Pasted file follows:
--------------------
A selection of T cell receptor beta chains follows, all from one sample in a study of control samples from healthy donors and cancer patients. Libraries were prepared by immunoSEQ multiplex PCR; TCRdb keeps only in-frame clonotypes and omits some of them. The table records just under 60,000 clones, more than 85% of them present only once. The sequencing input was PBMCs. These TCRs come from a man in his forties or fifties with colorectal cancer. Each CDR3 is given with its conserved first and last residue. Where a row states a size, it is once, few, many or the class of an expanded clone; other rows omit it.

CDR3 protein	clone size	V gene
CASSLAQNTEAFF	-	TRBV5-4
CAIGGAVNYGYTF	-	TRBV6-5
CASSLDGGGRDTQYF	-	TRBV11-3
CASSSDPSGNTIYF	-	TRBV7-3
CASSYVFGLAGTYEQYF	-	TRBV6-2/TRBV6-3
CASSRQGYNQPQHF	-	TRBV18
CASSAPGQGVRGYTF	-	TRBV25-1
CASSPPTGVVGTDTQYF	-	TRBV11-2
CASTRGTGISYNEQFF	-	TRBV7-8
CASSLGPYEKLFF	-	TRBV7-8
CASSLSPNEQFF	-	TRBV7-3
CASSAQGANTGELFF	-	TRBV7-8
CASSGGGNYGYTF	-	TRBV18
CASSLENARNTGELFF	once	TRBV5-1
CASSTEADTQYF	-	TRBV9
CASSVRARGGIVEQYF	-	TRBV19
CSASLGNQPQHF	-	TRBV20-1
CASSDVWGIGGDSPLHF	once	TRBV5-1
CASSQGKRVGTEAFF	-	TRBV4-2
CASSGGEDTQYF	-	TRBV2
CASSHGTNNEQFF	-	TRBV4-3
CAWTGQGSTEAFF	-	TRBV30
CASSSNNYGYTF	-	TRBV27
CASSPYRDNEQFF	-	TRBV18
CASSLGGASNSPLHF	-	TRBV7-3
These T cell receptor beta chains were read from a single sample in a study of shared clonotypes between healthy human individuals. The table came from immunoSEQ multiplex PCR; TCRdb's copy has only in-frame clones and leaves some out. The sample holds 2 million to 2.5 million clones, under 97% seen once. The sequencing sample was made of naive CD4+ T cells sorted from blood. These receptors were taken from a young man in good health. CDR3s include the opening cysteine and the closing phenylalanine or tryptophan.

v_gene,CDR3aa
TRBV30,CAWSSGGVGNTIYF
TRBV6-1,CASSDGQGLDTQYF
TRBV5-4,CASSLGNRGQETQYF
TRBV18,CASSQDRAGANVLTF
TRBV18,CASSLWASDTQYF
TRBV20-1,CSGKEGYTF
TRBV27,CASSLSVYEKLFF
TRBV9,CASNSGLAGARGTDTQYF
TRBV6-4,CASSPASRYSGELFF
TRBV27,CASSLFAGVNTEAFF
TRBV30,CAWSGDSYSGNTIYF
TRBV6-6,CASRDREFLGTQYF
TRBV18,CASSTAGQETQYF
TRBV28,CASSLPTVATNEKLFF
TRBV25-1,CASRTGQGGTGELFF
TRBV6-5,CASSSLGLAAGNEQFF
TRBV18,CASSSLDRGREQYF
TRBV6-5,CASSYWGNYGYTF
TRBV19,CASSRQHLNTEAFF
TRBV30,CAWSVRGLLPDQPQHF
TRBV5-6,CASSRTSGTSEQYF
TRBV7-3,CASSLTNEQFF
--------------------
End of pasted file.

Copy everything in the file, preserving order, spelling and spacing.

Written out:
A selection of T cell receptor beta chains follows, all from one sample in a study of control samples from healthy donors and cancer patients. Libraries were prepared by immunoSEQ multiplex PCR; TCRdb keeps only in-frame clonotypes and omits some of them. The table records just under 60,000 clones, more than 85% of them present only once. The sequencing input was PBMCs. These TCRs come from a man in his forties or fifties with colorectal cancer. Each CDR3 is given with its conserved first and last residue. Where a row states a size, it is once, few, many or the class of an expanded clone; other rows omit it.

CDR3 protein	clone size	V gene
CASSLAQNTEAFF	-	TRBV5-4
CAIGGAVNYGYTF	-	TRBV6-5
CASSLDGGGRDTQYF	-	TRBV11-3
CASSSDPSGNTIYF	-	TRBV7-3
CASSYVFGLAGTYEQYF	-	TRBV6-2/TRBV6-3
CASSRQGYNQPQHF	-	TRBV18
CASSAPGQGVRGYTF	-	TRBV25-1
CASSPPTGVVGTDTQYF	-	TRBV11-2
CASTRGTGISYNEQFF	-	TRBV7-8
CASSLGPYEKLFF	-	TRBV7-8
CASSLSPNEQFF	-	TRBV7-3
CASSAQGANTGELFF	-	TRBV7-8
CASSGGGNYGYTF	-	TRBV18
CASSLENARNTGELFF	once	TRBV5-1
CASSTEADTQYF	-	TRBV9
CASSVRARGGIVEQYF	-	TRBV19
CSASLGNQPQHF	-	TRBV20-1
CASSDVWGIGGDSPLHF	once	TRBV5-1
CASSQGKRVGTEAFF	-	TRBV4-2
CASSGGEDTQYF	-	TRBV2
CASSHGTNNEQFF	-	TRBV4-3
CAWTGQGSTEAFF	-	TRBV30
CASSSNNYGYTF	-	TRBV27
CASSPYRDNEQFF	-	TRBV18
CASSLGGASNSPLHF	-	TRBV7-3
These T cell receptor beta chains were read from a single sample in a study of shared clonotypes between healthy human individuals. The table came from immunoSEQ multiplex PCR; TCRdb's copy has only in-frame clones and leaves some out. The sample holds 2 million to 2.5 million clones, under 97% seen once. The sequencing sample was made of naive CD4+ T cells sorted from blood. These receptors were taken from a young man in good health. CDR3s include the opening cysteine and the closing phenylalanine or tryptophan.

v_gene,CDR3aa
TRBV30,CAWSSGGVGNTIYF
TRBV6-1,CASSDGQGLDTQYF
TRBV5-4,CASSLGNRGQETQYF
TRBV18,CASSQDRAGANVLTF
TRBV18,CASSLWASDTQYF
TRBV20-1,CSGKEGYTF
TRBV27,CASSLSVYEKLFF
TRBV9,CASNSGLAGARGTDTQYF
TRBV6-4,CASSPASRYSGELFF
TRBV27,CASSLFAGVNTEAFF
TRBV30,CAWSGDSYSGNTIYF
TRBV6-6,CASRDREFLGTQYF
TRBV18,CASSTAGQETQYF
TRBV28,CASSLPTVATNEKLFF
TRBV25-1,CASRTGQGGTGELFF
TRBV6-5,CASSSLGLAAGNEQFF
TRBV18,CASSSLDRGREQYF
TRBV6-5,CASSYWGNYGYTF
TRBV19,CASSRQHLNTEAFF
TRBV30,CAWSVRGLLPDQPQHF
TRBV5-6,CASSRTSGTSEQYF
TRBV7-3,CASSLTNEQFF